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I'm new to Unix, and wanted to give it a try. I had an old PC lying around and decided to turn it into a network based backup system to keep the data in the other PCs safe. So I installed FreeBSD on it, and set up Bacula on it to handle the backups. So far so good.

I'm configuring the system now, and I noticed that the default configuration stores backups in /tmp. The FreeBSD manual says that /tmp should be used for files that are not usually preserved across a reboot, which is obviously not the case for backups.

I have a separate disk I want to keep the backups on, and I know how to configure Bacula to write to wherever I want it to write to. My question is, where should I mount the disk?

It seems like maybe /var would work. I was thinking of creating a /var/bacula/ directory and mounting my disk there. Would this be appropriate, or is there some other directory that should be used for long term storage?

2 Answers 2

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For a permanently attached disk for storing backups of other hosts, /var/bacula is fine; hier(7) says /var is for "multi-purpose log, temporary, transient and spool files" (emphasis mine). Backups by their very nature change over time, making /var a good choice. MySQL, on some platforms, is configured to use /var as its primary storage, for example.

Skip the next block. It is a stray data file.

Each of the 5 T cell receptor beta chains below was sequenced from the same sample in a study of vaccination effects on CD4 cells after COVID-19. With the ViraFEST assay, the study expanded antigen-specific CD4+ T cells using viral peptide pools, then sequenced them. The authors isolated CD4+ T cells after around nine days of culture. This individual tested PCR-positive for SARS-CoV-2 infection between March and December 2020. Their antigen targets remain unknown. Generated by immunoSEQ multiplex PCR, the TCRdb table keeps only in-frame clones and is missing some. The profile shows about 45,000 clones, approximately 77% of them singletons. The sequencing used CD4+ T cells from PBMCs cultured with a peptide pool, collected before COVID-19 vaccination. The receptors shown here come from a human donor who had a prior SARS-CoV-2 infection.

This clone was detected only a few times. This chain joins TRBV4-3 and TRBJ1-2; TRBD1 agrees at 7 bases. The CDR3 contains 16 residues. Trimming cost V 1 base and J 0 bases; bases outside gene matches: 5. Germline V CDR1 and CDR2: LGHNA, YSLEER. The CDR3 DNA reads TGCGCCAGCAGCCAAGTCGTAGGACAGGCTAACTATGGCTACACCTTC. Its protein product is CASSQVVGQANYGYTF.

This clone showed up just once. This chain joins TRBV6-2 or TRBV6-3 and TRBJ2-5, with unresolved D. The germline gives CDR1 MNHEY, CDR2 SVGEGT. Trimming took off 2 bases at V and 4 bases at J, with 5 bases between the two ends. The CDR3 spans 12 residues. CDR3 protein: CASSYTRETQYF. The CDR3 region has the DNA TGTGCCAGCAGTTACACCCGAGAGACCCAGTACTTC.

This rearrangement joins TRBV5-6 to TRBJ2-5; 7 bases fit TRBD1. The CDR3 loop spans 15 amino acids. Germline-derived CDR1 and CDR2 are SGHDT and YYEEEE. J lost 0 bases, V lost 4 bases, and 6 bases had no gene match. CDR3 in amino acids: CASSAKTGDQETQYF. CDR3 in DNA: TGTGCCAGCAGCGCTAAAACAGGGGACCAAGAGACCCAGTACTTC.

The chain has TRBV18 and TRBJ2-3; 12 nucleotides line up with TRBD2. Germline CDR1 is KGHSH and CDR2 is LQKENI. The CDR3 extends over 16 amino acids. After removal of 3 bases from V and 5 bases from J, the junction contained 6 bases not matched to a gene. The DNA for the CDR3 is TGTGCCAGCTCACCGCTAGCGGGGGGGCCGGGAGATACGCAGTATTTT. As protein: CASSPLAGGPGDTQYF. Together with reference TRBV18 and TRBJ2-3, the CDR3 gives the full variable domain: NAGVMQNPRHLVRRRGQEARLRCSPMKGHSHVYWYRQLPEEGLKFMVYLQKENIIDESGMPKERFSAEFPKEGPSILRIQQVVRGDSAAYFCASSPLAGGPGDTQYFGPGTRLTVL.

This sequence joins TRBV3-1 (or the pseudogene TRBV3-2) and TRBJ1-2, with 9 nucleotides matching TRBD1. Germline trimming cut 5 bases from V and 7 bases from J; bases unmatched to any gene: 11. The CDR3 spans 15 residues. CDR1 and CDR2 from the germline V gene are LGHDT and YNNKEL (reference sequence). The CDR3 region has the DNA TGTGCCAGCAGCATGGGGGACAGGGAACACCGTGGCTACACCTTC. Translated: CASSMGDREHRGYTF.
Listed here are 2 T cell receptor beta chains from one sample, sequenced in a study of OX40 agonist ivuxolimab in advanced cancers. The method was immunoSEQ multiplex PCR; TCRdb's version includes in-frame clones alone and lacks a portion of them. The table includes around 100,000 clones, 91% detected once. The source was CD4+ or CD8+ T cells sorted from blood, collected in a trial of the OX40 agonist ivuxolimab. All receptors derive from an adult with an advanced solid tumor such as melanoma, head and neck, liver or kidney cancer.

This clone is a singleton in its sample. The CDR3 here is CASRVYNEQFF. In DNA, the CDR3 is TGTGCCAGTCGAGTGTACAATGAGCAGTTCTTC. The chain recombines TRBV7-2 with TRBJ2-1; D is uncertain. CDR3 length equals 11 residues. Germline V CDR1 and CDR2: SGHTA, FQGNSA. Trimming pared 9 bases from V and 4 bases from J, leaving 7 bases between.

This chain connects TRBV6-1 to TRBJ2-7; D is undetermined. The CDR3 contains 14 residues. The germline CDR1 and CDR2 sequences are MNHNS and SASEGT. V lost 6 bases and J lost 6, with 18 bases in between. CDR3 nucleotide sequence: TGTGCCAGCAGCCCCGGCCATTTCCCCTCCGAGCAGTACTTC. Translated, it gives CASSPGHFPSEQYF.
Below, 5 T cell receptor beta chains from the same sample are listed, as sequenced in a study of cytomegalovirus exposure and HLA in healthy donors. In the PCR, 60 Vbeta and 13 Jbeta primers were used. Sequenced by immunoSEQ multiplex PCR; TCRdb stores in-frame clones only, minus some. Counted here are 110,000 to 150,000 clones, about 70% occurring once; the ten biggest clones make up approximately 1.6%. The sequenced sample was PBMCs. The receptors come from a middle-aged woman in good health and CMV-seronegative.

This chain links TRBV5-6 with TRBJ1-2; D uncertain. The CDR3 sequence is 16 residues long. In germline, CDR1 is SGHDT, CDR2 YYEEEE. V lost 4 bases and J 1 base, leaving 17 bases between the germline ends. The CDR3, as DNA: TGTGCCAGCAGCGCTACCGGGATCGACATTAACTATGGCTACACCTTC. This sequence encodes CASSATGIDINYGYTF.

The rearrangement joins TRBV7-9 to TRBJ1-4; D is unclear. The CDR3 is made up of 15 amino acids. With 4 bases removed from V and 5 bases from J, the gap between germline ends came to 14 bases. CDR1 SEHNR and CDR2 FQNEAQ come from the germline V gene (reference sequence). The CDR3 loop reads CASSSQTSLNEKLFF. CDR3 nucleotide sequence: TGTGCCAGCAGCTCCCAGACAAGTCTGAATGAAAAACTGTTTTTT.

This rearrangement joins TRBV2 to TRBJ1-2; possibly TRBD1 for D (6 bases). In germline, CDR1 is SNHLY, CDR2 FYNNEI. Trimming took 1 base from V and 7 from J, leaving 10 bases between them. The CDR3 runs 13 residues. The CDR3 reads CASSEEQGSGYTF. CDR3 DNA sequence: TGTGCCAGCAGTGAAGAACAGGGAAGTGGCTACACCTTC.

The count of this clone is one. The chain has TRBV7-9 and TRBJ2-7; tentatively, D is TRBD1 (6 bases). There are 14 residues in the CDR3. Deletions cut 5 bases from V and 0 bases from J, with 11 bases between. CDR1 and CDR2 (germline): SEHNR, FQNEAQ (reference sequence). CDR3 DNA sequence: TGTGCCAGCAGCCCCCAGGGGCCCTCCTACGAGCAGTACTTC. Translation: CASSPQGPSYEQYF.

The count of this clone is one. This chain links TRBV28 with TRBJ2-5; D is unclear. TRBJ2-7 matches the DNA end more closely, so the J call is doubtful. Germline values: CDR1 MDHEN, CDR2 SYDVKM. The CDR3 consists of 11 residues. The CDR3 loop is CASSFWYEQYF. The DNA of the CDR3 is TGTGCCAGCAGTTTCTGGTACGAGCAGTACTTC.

Alternatively, you could mount it at /usr/local/bacula to follow the FreeBSD convention of putting software installed from ports, and its associated configuration and data files, under /usr/local. On the other hand, I have my backups stored under a new top-level directory, /data, which also contains my NFS and SMB shares.

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You can mount the disk where ever you like. On Linux it's either /mnt or /media.

From https://www.freebsd.org/doc/handbook/dirstructure.html:

/mnt/   Empty directory commonly used by system administrators as a temporary mount point.
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  • I understand I can mount my disks anywhere. I'm not asking where can I mount, I'm asking, given the intended use of the disk, where should I. From your own quote, /mnt is meant as a temporary mount point, and /media doesn't even exist on FreeBSD. This is an internal hard drive for long term storage, so neither really applies.
    – Kian
    Sep 10, 2014 at 16:09
  • Just like I said, mount it anywhere you like. If you fancy it, create /media and mount it there. It really doesn't matter at all.
    – Jan
    Sep 10, 2014 at 16:16
  • I'm just saying, "mount it anywhere" isn't much of an answer. I know that in technical terms it doesn't matter. The computer doesn't have an opinion, and it will happily read and write to the disk anywhere I mount it. But it does matter from an administrative perspective. If it didn't, there wouldn't be a page dedicated to directory structure. I'm trying to learn best practices, not just do "whatever works".
    – Kian
    Sep 10, 2014 at 17:45

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